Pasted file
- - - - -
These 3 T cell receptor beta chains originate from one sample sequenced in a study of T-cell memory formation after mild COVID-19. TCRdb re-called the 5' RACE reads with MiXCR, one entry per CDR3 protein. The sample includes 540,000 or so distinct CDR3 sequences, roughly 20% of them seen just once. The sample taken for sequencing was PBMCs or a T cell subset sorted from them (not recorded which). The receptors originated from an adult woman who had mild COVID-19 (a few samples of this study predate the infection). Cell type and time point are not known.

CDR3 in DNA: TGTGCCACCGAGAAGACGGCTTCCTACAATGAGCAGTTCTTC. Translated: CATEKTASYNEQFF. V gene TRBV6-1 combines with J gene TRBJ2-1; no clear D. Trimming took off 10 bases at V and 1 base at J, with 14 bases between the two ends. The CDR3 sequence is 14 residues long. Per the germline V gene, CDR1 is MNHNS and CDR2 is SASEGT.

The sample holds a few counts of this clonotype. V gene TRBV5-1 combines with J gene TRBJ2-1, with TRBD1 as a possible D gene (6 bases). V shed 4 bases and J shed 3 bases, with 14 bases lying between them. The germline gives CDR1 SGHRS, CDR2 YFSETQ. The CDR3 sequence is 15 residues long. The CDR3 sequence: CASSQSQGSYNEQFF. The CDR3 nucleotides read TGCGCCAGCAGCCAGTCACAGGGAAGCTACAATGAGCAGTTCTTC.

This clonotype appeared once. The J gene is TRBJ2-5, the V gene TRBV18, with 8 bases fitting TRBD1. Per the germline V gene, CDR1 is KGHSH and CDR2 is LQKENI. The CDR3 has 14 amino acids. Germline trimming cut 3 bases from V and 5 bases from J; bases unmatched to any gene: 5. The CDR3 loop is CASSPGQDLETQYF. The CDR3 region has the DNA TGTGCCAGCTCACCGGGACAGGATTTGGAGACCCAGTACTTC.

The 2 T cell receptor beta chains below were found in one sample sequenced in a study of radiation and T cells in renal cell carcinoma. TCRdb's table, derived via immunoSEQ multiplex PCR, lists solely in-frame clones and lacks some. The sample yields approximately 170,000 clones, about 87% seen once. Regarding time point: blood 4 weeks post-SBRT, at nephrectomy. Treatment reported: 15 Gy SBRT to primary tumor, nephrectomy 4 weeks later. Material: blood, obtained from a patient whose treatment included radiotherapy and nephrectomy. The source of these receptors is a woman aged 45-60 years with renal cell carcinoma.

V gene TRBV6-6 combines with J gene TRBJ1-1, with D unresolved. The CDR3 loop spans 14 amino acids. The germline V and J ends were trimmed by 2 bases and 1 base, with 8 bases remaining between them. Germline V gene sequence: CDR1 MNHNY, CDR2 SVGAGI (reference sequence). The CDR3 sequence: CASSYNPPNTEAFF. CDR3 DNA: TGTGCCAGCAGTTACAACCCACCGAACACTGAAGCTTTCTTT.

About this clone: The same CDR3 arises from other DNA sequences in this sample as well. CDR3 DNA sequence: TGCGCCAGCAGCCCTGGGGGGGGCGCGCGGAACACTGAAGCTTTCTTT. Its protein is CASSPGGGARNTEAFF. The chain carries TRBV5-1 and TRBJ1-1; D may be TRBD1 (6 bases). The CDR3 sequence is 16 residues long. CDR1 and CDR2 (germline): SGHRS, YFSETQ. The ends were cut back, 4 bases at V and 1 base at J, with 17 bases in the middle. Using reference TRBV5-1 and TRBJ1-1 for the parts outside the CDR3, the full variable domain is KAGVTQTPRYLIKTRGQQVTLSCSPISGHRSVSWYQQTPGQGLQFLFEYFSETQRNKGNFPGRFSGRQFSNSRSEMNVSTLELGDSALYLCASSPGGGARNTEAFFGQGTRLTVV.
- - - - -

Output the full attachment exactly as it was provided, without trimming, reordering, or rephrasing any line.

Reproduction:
These 3 T cell receptor beta chains originate from one sample sequenced in a study of T-cell memory formation after mild COVID-19. TCRdb re-called the 5' RACE reads with MiXCR, one entry per CDR3 protein. The sample includes 540,000 or so distinct CDR3 sequences, roughly 20% of them seen just once. The sample taken for sequencing was PBMCs or a T cell subset sorted from them (not recorded which). The receptors originated from an adult woman who had mild COVID-19 (a few samples of this study predate the infection). Cell type and time point are not known.

CDR3 in DNA: TGTGCCACCGAGAAGACGGCTTCCTACAATGAGCAGTTCTTC. Translated: CATEKTASYNEQFF. V gene TRBV6-1 combines with J gene TRBJ2-1; no clear D. Trimming took off 10 bases at V and 1 base at J, with 14 bases between the two ends. The CDR3 sequence is 14 residues long. Per the germline V gene, CDR1 is MNHNS and CDR2 is SASEGT.

The sample holds a few counts of this clonotype. V gene TRBV5-1 combines with J gene TRBJ2-1, with TRBD1 as a possible D gene (6 bases). V shed 4 bases and J shed 3 bases, with 14 bases lying between them. The germline gives CDR1 SGHRS, CDR2 YFSETQ. The CDR3 sequence is 15 residues long. The CDR3 sequence: CASSQSQGSYNEQFF. The CDR3 nucleotides read TGCGCCAGCAGCCAGTCACAGGGAAGCTACAATGAGCAGTTCTTC.

This clonotype appeared once. The J gene is TRBJ2-5, the V gene TRBV18, with 8 bases fitting TRBD1. Per the germline V gene, CDR1 is KGHSH and CDR2 is LQKENI. The CDR3 has 14 amino acids. Germline trimming cut 3 bases from V and 5 bases from J; bases unmatched to any gene: 5. The CDR3 loop is CASSPGQDLETQYF. The CDR3 region has the DNA TGTGCCAGCTCACCGGGACAGGATTTGGAGACCCAGTACTTC.

The 2 T cell receptor beta chains below were found in one sample sequenced in a study of radiation and T cells in renal cell carcinoma. TCRdb's table, derived via immunoSEQ multiplex PCR, lists solely in-frame clones and lacks some. The sample yields approximately 170,000 clones, about 87% seen once. Regarding time point: blood 4 weeks post-SBRT, at nephrectomy. Treatment reported: 15 Gy SBRT to primary tumor, nephrectomy 4 weeks later. Material: blood, obtained from a patient whose treatment included radiotherapy and nephrectomy. The source of these receptors is a woman aged 45-60 years with renal cell carcinoma.

V gene TRBV6-6 combines with J gene TRBJ1-1, with D unresolved. The CDR3 loop spans 14 amino acids. The germline V and J ends were trimmed by 2 bases and 1 base, with 8 bases remaining between them. Germline V gene sequence: CDR1 MNHNY, CDR2 SVGAGI (reference sequence). The CDR3 sequence: CASSYNPPNTEAFF. CDR3 DNA: TGTGCCAGCAGTTACAACCCACCGAACACTGAAGCTTTCTTT.

About this clone: The same CDR3 arises from other DNA sequences in this sample as well. CDR3 DNA sequence: TGCGCCAGCAGCCCTGGGGGGGGCGCGCGGAACACTGAAGCTTTCTTT. Its protein is CASSPGGGARNTEAFF. The chain carries TRBV5-1 and TRBJ1-1; D may be TRBD1 (6 bases). The CDR3 sequence is 16 residues long. CDR1 and CDR2 (germline): SGHRS, YFSETQ. The ends were cut back, 4 bases at V and 1 base at J, with 17 bases in the middle. Using reference TRBV5-1 and TRBJ1-1 for the parts outside the CDR3, the full variable domain is KAGVTQTPRYLIKTRGQQVTLSCSPISGHRSVSWYQQTPGQGLQFLFEYFSETQRNKGNFPGRFSGRQFSNSRSEMNVSTLELGDSALYLCASSPGGGARNTEAFFGQGTRLTVV.